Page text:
In his final blog for the year, Philip Jagessar writes about a Hindi wall map of India which was sent to the Society by a Calcutta-based mapmaker.
The Royal Asiatic Society’s reputation for reviewing the latest works of “science, literature and the arts in relation to Asia” appears to have extended to maps, encouraging some enterprising mapmakers to post their work to the Society for appraisal, publicity, and perhaps even financial support. Some of these maps were sent from abroad and, unsurprisingly, many came from mapmakers based in Asia.
In 1889, a Calcutta-based mapmaker named Devendranath Dhar sent the Society a copy of his colourful Hindi wall map of India (in four sheets) which he had produced as a cheaper option for local schools in India, having spotted a gap in the market. According to the letter accompanying the map, Dhar asked for “any kind suggestion or friendly criticism for the improvement of my map” from members of the Society and hoped that the map might be recommended to other interested or knowledgeable parties for review. It was not uncommon for maps, like books, to be circulated for such reasons. Dhar even attached a leaflet with numerous (positive, of course) “opinions” of his map from leading newspapers in India and members of the colonial government.
The second and possibly most important reason why Dhar sent this map to the RAS was to gather support for “efforts…to publish in future better and more descriptive maps in one or other of the four vernacular languages named below: I) Bengali II) Hindi III) Urdu IV) Oriya.” Vernacular education in India gradually expanded in the latter half of the 19th century and Dhar clearly saw an opportunity to create cheap maps in several languages for schools across the province of Bengal and further afield.
What makes this map particularly compelling is Devendranath Dhar’s cartographic expertise: he was essentially an autodidact, a self-taught mapmaker. This attractive Hindi wall map was his first attempt at compiling, lithographing and publishing a map. Dhar explains in his letter to the RAS that he had great difficulty “compiling the map direct on stone” (central to the lithography process) because of “almost no previous experience of such work”. The whole process took Dhar just under two years to finish and the only help he received was at the final stage of printing which he undertook at a “lithographic establishment under European supervision”.
For a first attempt with little to no experience, Dhar’s Hindi wall map is an impressive piece of work. He evidently had an aptitude for mapmaking and managed to achieve one of his principal goals: producing a cheaper map. Purchasing the map coloured and mounted would only cost 5 rupees. Dhar also stressed the aesthetic quality of the map, suggesting to the Society that they should mount the four sheets on cloth and apply varnish on its surface otherwise it “loses much of its beauty.” Dhar would have sent one already mounted but the imperial postal service would not allow him to send such a large parcel overseas.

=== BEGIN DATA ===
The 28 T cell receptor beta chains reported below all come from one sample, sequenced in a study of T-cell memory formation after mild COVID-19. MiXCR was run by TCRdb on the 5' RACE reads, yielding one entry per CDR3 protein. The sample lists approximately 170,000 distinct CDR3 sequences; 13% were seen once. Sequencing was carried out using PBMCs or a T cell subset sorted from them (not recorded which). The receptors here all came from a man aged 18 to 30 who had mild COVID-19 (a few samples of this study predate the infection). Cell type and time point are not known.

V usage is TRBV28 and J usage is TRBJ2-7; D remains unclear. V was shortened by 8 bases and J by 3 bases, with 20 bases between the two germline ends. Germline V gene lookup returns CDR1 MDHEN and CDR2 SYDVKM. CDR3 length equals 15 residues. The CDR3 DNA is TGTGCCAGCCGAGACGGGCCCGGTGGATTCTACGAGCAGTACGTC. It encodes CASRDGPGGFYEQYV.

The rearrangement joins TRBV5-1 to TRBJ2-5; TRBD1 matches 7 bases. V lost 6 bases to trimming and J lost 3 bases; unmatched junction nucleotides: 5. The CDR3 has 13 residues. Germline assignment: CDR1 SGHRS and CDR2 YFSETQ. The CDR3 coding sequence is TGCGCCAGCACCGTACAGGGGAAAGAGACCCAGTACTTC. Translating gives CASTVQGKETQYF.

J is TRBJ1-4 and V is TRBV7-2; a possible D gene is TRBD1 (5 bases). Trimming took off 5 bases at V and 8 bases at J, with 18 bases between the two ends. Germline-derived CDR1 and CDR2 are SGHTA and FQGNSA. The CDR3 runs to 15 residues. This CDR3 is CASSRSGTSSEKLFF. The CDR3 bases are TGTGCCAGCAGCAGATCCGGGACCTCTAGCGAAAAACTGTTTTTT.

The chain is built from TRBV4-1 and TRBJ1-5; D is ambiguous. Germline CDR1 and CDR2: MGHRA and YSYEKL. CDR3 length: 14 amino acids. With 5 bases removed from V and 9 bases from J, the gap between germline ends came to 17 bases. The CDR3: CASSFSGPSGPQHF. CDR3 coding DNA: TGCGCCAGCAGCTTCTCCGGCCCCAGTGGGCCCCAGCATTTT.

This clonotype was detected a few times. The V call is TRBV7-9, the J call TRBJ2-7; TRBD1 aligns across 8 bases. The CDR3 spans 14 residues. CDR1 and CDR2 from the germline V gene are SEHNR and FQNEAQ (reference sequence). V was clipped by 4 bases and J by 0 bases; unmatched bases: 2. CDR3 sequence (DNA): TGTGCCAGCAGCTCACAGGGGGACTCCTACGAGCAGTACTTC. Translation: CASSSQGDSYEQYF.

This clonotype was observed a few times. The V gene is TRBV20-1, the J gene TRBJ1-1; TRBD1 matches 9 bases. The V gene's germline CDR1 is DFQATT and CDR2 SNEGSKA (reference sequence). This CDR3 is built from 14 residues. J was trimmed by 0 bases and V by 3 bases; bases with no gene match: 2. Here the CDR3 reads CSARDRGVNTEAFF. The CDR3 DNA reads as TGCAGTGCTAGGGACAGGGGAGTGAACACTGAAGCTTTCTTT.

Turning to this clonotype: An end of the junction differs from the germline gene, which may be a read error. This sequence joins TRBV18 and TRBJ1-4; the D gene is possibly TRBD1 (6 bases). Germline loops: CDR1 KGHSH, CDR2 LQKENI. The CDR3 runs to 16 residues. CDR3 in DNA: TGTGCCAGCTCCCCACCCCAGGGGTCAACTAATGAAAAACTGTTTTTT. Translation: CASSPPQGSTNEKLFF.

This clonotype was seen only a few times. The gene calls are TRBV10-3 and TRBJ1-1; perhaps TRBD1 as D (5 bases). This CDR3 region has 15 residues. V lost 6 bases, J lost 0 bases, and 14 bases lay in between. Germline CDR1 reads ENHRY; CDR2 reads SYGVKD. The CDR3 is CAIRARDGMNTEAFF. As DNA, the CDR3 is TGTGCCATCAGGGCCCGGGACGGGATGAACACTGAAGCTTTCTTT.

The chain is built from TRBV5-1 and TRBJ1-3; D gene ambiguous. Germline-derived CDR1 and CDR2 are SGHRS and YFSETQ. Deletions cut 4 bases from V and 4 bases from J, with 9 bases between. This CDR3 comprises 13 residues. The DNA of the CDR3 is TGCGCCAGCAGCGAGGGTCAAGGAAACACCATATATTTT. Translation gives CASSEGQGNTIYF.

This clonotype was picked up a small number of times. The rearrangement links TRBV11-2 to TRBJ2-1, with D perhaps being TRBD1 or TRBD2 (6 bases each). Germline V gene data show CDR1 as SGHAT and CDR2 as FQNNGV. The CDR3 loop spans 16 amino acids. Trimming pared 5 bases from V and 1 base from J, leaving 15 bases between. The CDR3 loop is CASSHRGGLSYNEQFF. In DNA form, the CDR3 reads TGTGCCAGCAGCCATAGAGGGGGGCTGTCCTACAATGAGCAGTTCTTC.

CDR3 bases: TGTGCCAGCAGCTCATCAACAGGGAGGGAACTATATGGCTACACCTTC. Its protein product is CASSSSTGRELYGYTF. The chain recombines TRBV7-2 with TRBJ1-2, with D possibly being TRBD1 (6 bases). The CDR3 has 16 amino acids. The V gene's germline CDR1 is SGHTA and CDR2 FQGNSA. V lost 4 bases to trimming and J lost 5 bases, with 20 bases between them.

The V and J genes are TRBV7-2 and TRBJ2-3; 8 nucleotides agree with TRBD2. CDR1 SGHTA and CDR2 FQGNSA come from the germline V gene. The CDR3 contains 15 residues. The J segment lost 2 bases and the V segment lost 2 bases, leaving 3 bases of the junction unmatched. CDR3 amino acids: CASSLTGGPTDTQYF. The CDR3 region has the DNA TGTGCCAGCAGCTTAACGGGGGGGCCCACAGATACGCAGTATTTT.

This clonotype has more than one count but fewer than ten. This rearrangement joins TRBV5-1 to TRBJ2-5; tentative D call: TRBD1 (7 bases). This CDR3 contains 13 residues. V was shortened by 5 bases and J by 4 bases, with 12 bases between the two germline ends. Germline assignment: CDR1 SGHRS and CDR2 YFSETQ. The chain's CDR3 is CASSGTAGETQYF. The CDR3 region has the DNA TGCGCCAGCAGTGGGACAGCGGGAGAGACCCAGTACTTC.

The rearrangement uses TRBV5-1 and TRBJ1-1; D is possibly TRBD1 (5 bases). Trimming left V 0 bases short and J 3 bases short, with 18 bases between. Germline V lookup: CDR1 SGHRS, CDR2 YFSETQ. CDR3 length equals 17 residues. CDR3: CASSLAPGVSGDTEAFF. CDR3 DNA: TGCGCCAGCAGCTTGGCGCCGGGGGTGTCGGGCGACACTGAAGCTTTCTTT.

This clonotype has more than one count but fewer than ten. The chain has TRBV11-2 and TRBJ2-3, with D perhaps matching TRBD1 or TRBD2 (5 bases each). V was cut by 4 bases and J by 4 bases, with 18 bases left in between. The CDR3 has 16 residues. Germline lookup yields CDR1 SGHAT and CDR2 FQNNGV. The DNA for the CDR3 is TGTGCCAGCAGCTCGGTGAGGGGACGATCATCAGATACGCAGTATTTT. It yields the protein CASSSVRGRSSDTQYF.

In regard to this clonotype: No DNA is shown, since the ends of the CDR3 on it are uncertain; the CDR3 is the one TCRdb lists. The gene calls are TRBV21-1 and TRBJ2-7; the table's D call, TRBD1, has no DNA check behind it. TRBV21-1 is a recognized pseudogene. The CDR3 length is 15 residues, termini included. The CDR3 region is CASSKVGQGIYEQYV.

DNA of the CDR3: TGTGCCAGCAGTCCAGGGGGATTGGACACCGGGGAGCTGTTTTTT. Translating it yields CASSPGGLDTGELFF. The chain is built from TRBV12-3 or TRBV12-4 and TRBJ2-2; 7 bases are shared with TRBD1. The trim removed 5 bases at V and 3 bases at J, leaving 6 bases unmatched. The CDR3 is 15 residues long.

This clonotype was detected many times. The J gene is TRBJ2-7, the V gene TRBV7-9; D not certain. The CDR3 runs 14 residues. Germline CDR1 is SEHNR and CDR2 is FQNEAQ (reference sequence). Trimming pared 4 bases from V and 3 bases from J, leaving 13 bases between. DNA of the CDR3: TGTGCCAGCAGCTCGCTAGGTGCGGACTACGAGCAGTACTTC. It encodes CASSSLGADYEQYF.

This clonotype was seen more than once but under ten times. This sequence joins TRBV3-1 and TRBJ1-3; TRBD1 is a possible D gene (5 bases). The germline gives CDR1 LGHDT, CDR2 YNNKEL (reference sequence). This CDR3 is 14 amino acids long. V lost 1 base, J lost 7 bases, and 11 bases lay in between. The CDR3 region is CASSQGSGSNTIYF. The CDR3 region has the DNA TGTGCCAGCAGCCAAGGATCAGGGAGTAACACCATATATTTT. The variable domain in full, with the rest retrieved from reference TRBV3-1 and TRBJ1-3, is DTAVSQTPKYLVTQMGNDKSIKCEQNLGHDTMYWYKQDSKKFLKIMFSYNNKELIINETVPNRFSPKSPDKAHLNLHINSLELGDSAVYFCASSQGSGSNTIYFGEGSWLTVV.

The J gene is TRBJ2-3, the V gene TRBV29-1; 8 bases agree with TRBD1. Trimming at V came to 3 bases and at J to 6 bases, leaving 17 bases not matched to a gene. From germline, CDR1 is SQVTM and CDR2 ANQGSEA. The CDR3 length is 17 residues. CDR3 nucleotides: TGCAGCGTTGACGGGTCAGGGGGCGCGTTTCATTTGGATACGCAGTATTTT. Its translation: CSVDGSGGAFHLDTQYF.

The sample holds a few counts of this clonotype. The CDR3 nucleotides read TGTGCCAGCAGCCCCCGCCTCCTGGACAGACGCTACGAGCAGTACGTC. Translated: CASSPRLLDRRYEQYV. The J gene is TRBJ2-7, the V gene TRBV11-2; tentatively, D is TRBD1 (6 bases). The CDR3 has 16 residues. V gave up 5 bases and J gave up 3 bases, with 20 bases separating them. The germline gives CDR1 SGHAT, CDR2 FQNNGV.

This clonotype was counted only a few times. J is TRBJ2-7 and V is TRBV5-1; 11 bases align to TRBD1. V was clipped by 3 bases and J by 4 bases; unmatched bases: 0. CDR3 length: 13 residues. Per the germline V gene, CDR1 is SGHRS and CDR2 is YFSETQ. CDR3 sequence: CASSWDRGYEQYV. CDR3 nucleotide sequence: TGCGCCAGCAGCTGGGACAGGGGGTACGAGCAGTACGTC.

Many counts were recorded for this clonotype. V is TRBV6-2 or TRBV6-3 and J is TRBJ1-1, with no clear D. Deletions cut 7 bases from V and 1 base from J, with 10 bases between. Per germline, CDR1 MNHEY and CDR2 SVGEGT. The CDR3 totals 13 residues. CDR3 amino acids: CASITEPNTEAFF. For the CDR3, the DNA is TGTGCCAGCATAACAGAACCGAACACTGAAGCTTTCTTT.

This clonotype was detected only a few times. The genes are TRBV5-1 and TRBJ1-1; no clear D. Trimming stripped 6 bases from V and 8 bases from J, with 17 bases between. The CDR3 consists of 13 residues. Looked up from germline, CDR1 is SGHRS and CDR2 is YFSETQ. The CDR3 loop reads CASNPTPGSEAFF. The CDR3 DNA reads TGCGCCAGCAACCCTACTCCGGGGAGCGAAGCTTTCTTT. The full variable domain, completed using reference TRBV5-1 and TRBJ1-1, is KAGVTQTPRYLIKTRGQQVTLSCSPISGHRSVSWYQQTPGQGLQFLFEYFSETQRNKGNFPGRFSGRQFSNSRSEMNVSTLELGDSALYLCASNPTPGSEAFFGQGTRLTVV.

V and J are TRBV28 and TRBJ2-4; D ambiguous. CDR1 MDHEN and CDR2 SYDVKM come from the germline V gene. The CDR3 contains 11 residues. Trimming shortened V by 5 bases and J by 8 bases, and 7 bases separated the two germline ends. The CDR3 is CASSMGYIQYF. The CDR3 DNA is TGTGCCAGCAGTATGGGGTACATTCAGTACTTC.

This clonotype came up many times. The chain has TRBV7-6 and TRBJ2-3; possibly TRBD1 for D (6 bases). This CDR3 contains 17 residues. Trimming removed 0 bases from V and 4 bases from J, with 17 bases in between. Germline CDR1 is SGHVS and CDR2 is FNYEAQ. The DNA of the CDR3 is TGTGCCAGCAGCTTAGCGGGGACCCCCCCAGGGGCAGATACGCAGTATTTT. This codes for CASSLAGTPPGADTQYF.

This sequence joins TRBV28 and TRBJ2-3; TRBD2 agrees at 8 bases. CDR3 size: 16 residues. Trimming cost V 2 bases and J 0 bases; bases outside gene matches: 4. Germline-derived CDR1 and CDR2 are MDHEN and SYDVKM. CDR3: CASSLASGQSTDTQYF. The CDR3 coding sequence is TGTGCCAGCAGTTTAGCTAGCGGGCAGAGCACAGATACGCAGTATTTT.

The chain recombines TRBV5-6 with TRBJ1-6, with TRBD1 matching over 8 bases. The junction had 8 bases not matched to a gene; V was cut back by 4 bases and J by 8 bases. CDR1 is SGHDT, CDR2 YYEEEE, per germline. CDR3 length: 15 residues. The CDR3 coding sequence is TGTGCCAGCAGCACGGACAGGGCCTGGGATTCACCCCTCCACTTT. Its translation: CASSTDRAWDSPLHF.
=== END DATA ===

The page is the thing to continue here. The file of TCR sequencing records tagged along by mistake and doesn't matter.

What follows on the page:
Unfortunately, the RAS did not heed his instructions as the map remains unmounted and in four sheets today. And, as far as we can tell, Dhar never received the support he perhaps sought but did receive a letter of thanks and appreciation for his map. Although the RAS did at times support cartographic projects and publish maps, the plan to produce maps in other vernacular languages would have been one of many private mapmaking projects proposed which the RAS would not – or could not – support for various reasons. Instead, Dhar’s map survives as a reminder that the Royal Asiatic Society was seen as central to the advancement of science and art – including cartography – in, and of, Asia.
As previously mentioned in last week’s blog, we have a number of events taking place before the Christmas break.
Dr Jennifer Howes:
Please join us at 6:30pm on Thursday December 9th for a hybrid lecture given by Dr Jennifer Howes on ‘The Story Tellers of Mysore: Tipu Sultan’s female entourage and the 1806 Vellore Mutiny’.
After the Fourth Mysore War, when the British were dismantling Tipu Sultan’s establishment, the East India Company unexpectedly took charge of 601 women who resided permanently in Srirangapatnam Palace. Along with Tipu’s sons, they were moved 200 miles east to Vellore Fort, in the Company-controlled territory of Madras Presidency. Documentation about these court women held in colonial archives describes moments when they behaved in unexpectedly difficult ways. Dr Howes argues that rather than being seen as voiceless victims, these sources show that the women were using the domestic powers granted to them under Tipu Sultan’s establishment to influence their treatment by the East India Company.
Dr Jennifer Howes is a London based Art Historian specialising in the art and architecture of India. In 1999 she was awarded a PhD in Art and Archaeology from the School of Oriental and African Studies and then worked for 14 years as the Curator of Visual Arts at the British Library.
Dr Bora Keskiner:
On the 10th December at 6:30pm we also have the hybrid book launch of Dr Bora Keskiner’s publication, ‘Yāqūt al-Musta’simī and the Practise of Naql in Islamic Calligraphy’.
For one of the final events of the year, we will be welcoming Leena Dhingra on Monday December 13th at 6:30pm for the launch of her publication, ‘Exhumation: The Life and Death of Madan Lal Dhingra’. More information about the book is available here: https://www.hoperoadpublishing.com/fiction/exhumation
Leena Dhingra was born in India, and came to Europe after the 1947 Partition of India. She published her first novel Amritvela in 1988. She is also an actor, having starred in The Bill, Casualty, Prime Suspect and Dr Who. She will also be joined in conversation with the critical scholar and social justice activist, Radha D’Souza.